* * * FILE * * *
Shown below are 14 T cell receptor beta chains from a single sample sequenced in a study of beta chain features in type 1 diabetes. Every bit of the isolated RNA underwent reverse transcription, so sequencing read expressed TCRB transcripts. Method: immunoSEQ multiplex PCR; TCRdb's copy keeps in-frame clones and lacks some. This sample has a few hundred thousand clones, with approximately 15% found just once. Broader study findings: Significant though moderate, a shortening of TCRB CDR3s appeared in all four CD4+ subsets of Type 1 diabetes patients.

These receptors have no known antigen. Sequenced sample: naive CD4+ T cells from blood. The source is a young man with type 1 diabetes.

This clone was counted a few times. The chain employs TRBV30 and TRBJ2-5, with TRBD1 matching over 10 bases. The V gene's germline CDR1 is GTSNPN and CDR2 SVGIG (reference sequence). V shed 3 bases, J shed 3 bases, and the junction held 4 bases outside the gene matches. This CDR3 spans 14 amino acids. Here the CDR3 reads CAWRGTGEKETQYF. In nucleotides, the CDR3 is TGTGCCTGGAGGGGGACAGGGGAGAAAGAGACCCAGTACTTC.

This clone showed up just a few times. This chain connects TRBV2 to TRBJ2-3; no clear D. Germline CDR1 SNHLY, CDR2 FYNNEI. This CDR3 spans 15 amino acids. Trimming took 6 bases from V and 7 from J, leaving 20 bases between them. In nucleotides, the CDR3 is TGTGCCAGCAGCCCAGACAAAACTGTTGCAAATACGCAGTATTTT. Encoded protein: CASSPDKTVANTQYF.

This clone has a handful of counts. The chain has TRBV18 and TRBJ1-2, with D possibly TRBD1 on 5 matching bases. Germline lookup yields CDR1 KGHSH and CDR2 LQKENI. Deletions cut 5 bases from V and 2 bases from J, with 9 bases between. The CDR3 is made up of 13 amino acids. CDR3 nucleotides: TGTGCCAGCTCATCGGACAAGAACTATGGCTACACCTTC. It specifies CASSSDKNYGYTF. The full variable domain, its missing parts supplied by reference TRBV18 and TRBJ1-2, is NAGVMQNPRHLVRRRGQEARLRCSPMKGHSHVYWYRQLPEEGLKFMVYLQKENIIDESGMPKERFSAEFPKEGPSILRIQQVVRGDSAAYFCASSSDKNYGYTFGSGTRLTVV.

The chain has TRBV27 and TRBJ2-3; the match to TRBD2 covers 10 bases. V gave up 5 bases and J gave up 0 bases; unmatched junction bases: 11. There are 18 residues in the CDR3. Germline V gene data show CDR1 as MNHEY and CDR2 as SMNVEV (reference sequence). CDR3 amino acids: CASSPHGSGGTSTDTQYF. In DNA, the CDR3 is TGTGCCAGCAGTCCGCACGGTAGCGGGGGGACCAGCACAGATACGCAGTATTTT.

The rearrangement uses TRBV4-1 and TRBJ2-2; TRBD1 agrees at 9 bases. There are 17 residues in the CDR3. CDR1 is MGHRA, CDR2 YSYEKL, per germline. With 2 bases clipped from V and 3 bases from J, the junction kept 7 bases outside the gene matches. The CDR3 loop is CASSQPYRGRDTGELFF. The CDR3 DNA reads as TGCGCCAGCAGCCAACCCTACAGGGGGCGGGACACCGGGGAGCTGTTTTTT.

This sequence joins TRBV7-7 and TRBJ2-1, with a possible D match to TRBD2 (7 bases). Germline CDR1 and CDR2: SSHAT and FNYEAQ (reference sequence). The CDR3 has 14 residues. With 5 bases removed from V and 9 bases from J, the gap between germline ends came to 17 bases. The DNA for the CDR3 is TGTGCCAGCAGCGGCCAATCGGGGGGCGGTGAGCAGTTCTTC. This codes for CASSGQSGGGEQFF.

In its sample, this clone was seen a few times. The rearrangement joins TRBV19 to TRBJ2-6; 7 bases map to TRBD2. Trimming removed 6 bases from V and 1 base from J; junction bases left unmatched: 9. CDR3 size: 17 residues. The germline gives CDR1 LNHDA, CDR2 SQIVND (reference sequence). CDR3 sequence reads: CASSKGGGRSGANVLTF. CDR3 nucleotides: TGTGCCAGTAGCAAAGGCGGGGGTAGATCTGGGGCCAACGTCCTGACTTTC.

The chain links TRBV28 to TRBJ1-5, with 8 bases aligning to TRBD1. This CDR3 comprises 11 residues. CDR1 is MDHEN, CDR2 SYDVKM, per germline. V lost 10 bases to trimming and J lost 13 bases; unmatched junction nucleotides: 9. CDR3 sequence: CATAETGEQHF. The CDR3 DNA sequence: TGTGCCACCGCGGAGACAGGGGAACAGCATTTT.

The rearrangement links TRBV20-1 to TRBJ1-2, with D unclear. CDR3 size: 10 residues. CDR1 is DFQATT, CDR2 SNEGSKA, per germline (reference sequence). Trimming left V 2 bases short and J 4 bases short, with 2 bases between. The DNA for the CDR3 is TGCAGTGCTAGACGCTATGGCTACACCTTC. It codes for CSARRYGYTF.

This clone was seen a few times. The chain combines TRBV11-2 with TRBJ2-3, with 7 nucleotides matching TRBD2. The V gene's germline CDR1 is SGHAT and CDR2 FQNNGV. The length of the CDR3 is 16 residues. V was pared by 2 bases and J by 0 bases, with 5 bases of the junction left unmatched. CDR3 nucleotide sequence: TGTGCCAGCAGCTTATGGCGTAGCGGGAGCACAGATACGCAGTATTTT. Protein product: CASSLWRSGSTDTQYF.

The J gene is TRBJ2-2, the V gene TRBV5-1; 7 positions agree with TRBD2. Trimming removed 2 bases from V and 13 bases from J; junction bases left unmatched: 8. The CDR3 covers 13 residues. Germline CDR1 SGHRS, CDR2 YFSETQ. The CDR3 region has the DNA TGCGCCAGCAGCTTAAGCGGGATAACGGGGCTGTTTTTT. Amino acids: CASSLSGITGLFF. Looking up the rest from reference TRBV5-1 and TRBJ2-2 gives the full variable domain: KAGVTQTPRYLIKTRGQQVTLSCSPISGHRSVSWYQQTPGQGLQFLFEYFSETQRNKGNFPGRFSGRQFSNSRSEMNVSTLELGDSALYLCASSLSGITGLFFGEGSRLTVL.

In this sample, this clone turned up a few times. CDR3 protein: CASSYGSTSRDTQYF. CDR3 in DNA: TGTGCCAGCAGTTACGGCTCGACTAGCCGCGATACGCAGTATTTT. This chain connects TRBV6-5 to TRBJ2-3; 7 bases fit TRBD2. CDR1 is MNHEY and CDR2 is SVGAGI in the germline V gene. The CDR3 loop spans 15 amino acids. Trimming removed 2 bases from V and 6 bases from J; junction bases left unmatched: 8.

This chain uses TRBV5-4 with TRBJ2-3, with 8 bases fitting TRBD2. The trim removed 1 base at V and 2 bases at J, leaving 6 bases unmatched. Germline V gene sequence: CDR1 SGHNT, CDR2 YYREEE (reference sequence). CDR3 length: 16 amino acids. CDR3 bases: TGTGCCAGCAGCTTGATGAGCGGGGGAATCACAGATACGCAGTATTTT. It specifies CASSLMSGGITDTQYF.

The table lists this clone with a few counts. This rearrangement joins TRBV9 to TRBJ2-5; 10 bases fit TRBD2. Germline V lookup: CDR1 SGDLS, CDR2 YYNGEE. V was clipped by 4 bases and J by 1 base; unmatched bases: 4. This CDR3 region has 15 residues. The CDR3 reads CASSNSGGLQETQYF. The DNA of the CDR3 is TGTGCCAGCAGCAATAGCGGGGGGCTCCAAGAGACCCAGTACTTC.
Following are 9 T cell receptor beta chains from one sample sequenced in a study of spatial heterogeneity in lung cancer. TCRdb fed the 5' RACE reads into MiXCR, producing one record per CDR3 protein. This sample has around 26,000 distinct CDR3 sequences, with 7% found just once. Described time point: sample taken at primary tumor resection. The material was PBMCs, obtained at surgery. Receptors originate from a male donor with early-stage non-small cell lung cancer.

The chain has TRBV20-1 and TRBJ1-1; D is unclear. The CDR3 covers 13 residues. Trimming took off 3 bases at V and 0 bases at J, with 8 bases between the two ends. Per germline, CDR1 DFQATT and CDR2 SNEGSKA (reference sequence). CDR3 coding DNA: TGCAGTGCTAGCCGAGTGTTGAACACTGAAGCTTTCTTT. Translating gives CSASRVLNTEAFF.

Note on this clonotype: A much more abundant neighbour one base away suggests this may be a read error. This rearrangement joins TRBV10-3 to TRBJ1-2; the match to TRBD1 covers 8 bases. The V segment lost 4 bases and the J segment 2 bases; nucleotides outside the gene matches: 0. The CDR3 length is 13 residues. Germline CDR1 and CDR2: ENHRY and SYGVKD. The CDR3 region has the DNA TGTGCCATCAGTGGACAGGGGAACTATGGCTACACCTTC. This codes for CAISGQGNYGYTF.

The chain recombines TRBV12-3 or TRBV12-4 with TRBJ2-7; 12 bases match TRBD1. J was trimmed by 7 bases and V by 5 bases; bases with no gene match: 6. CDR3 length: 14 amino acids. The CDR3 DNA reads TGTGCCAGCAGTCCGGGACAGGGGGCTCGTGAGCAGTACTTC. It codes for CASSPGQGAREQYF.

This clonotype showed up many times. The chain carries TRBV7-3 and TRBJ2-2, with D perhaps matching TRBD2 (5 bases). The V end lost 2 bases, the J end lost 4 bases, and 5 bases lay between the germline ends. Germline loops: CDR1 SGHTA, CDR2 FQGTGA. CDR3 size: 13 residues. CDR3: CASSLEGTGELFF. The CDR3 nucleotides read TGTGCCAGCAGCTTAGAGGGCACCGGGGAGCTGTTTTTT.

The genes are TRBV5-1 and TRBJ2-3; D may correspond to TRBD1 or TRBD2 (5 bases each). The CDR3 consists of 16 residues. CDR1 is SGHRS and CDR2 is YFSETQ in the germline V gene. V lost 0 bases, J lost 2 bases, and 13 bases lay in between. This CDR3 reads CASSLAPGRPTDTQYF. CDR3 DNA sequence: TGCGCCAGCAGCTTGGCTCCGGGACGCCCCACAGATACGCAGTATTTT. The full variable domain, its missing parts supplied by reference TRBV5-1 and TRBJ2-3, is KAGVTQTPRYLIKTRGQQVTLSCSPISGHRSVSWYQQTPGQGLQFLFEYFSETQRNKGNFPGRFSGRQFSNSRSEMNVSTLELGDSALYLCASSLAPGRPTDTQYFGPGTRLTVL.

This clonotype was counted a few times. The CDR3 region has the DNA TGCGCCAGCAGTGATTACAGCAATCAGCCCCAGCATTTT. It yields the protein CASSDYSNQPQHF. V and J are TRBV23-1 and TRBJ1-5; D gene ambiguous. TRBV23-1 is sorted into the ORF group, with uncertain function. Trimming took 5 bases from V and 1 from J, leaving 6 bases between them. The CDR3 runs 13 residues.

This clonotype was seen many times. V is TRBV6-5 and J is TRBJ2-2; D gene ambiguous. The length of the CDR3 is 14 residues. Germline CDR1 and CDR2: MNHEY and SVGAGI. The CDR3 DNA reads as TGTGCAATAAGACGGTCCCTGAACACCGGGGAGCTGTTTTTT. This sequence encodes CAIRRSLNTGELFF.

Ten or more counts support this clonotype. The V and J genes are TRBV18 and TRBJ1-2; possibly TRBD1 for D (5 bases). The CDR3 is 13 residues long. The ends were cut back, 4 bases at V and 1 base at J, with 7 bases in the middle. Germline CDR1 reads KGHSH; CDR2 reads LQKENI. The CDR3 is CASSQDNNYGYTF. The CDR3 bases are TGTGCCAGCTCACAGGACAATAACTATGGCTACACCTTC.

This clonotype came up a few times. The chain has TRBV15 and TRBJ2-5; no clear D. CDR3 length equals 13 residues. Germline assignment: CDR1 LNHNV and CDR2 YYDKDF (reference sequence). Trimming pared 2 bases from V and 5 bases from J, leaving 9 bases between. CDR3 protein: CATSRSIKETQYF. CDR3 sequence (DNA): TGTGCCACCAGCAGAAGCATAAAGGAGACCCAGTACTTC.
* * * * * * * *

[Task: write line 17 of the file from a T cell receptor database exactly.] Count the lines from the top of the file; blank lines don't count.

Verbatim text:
Following are 9 T cell receptor beta chains from one sample sequenced in a study of spatial heterogeneity in lung cancer. TCRdb fed the 5' RACE reads into MiXCR, producing one record per CDR3 protein. This sample has around 26,000 distinct CDR3 sequences, with 7% found just once. Described time point: sample taken at primary tumor resection. The material was PBMCs, obtained at surgery. Receptors originate from a male donor with early-stage non-small cell lung cancer.